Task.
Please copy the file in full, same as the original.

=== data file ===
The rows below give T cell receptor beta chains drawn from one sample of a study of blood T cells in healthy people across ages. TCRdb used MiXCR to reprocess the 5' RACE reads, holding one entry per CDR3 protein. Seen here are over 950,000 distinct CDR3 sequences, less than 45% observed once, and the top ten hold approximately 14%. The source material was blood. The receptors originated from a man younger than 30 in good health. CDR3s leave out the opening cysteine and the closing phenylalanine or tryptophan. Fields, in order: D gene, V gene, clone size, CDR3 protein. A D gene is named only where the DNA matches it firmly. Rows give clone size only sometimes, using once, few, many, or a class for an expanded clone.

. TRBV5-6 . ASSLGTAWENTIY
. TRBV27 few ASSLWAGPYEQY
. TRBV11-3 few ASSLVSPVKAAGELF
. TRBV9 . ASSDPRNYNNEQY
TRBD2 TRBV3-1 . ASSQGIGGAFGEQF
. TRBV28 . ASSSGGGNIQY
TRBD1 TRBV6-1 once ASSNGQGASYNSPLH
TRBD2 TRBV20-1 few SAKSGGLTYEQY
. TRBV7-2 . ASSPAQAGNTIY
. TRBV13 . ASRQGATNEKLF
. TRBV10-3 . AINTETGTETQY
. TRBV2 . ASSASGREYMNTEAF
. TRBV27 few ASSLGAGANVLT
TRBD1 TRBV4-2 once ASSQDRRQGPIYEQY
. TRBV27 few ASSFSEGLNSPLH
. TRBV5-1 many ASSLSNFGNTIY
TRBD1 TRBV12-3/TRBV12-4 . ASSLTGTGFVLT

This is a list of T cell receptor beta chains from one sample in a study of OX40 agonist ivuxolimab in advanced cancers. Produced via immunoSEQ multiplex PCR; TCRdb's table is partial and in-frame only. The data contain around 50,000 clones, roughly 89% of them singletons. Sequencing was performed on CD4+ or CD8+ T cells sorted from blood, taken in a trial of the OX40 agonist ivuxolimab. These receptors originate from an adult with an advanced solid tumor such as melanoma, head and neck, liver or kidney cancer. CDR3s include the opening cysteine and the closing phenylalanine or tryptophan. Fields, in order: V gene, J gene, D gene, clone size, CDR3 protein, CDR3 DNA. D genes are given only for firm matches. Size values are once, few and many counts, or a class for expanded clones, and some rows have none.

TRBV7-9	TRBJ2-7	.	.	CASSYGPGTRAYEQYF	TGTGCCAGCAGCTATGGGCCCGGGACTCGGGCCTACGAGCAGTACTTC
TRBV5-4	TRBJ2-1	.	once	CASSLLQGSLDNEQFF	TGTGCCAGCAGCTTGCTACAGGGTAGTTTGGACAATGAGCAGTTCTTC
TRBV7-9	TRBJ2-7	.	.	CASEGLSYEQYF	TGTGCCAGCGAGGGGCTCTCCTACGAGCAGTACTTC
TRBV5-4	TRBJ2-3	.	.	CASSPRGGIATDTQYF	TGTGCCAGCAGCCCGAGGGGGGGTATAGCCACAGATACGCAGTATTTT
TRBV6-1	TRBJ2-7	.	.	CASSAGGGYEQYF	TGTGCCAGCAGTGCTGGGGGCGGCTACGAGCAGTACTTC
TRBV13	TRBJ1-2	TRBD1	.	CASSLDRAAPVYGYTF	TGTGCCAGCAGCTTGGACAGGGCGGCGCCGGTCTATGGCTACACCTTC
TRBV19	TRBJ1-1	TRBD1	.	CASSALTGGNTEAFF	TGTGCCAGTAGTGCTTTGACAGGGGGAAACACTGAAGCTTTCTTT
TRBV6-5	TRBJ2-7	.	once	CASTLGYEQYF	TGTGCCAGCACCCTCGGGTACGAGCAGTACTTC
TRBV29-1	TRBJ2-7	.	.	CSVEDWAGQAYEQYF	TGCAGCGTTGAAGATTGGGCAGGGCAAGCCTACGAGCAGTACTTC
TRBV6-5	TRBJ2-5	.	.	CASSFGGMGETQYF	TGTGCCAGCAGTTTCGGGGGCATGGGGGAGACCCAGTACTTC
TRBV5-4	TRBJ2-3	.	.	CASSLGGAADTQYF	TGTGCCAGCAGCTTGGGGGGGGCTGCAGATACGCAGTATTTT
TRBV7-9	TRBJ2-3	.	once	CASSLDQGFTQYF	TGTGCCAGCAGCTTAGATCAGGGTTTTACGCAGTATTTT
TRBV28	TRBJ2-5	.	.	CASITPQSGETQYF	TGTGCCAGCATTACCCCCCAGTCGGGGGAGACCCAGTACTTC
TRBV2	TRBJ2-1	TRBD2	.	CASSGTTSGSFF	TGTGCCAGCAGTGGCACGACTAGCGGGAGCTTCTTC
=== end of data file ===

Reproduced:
The rows below give T cell receptor beta chains drawn from one sample of a study of blood T cells in healthy people across ages. TCRdb used MiXCR to reprocess the 5' RACE reads, holding one entry per CDR3 protein. Seen here are over 950,000 distinct CDR3 sequences, less than 45% observed once, and the top ten hold approximately 14%. The source material was blood. The receptors originated from a man younger than 30 in good health. CDR3s leave out the opening cysteine and the closing phenylalanine or tryptophan. Fields, in order: D gene, V gene, clone size, CDR3 protein. A D gene is named only where the DNA matches it firmly. Rows give clone size only sometimes, using once, few, many, or a class for an expanded clone.

. TRBV5-6 . ASSLGTAWENTIY
. TRBV27 few ASSLWAGPYEQY
. TRBV11-3 few ASSLVSPVKAAGELF
. TRBV9 . ASSDPRNYNNEQY
TRBD2 TRBV3-1 . ASSQGIGGAFGEQF
. TRBV28 . ASSSGGGNIQY
TRBD1 TRBV6-1 once ASSNGQGASYNSPLH
TRBD2 TRBV20-1 few SAKSGGLTYEQY
. TRBV7-2 . ASSPAQAGNTIY
. TRBV13 . ASRQGATNEKLF
. TRBV10-3 . AINTETGTETQY
. TRBV2 . ASSASGREYMNTEAF
. TRBV27 few ASSLGAGANVLT
TRBD1 TRBV4-2 once ASSQDRRQGPIYEQY
. TRBV27 few ASSFSEGLNSPLH
. TRBV5-1 many ASSLSNFGNTIY
TRBD1 TRBV12-3/TRBV12-4 . ASSLTGTGFVLT

This is a list of T cell receptor beta chains from one sample in a study of OX40 agonist ivuxolimab in advanced cancers. Produced via immunoSEQ multiplex PCR; TCRdb's table is partial and in-frame only. The data contain around 50,000 clones, roughly 89% of them singletons. Sequencing was performed on CD4+ or CD8+ T cells sorted from blood, taken in a trial of the OX40 agonist ivuxolimab. These receptors originate from an adult with an advanced solid tumor such as melanoma, head and neck, liver or kidney cancer. CDR3s include the opening cysteine and the closing phenylalanine or tryptophan. Fields, in order: V gene, J gene, D gene, clone size, CDR3 protein, CDR3 DNA. D genes are given only for firm matches. Size values are once, few and many counts, or a class for expanded clones, and some rows have none.

TRBV7-9	TRBJ2-7	.	.	CASSYGPGTRAYEQYF	TGTGCCAGCAGCTATGGGCCCGGGACTCGGGCCTACGAGCAGTACTTC
TRBV5-4	TRBJ2-1	.	once	CASSLLQGSLDNEQFF	TGTGCCAGCAGCTTGCTACAGGGTAGTTTGGACAATGAGCAGTTCTTC
TRBV7-9	TRBJ2-7	.	.	CASEGLSYEQYF	TGTGCCAGCGAGGGGCTCTCCTACGAGCAGTACTTC
TRBV5-4	TRBJ2-3	.	.	CASSPRGGIATDTQYF	TGTGCCAGCAGCCCGAGGGGGGGTATAGCCACAGATACGCAGTATTTT
TRBV6-1	TRBJ2-7	.	.	CASSAGGGYEQYF	TGTGCCAGCAGTGCTGGGGGCGGCTACGAGCAGTACTTC
TRBV13	TRBJ1-2	TRBD1	.	CASSLDRAAPVYGYTF	TGTGCCAGCAGCTTGGACAGGGCGGCGCCGGTCTATGGCTACACCTTC
TRBV19	TRBJ1-1	TRBD1	.	CASSALTGGNTEAFF	TGTGCCAGTAGTGCTTTGACAGGGGGAAACACTGAAGCTTTCTTT
TRBV6-5	TRBJ2-7	.	once	CASTLGYEQYF	TGTGCCAGCACCCTCGGGTACGAGCAGTACTTC
TRBV29-1	TRBJ2-7	.	.	CSVEDWAGQAYEQYF	TGCAGCGTTGAAGATTGGGCAGGGCAAGCCTACGAGCAGTACTTC
TRBV6-5	TRBJ2-5	.	.	CASSFGGMGETQYF	TGTGCCAGCAGTTTCGGGGGCATGGGGGAGACCCAGTACTTC
TRBV5-4	TRBJ2-3	.	.	CASSLGGAADTQYF	TGTGCCAGCAGCTTGGGGGGGGCTGCAGATACGCAGTATTTT
TRBV7-9	TRBJ2-3	.	once	CASSLDQGFTQYF	TGTGCCAGCAGCTTAGATCAGGGTTTTACGCAGTATTTT
TRBV28	TRBJ2-5	.	.	CASITPQSGETQYF	TGTGCCAGCATTACCCCCCAGTCGGGGGAGACCCAGTACTTC
TRBV2	TRBJ2-1	TRBD2	.	CASSGTTSGSFF	TGTGCCAGCAGTGGCACGACTAGCGGGAGCTTCTTC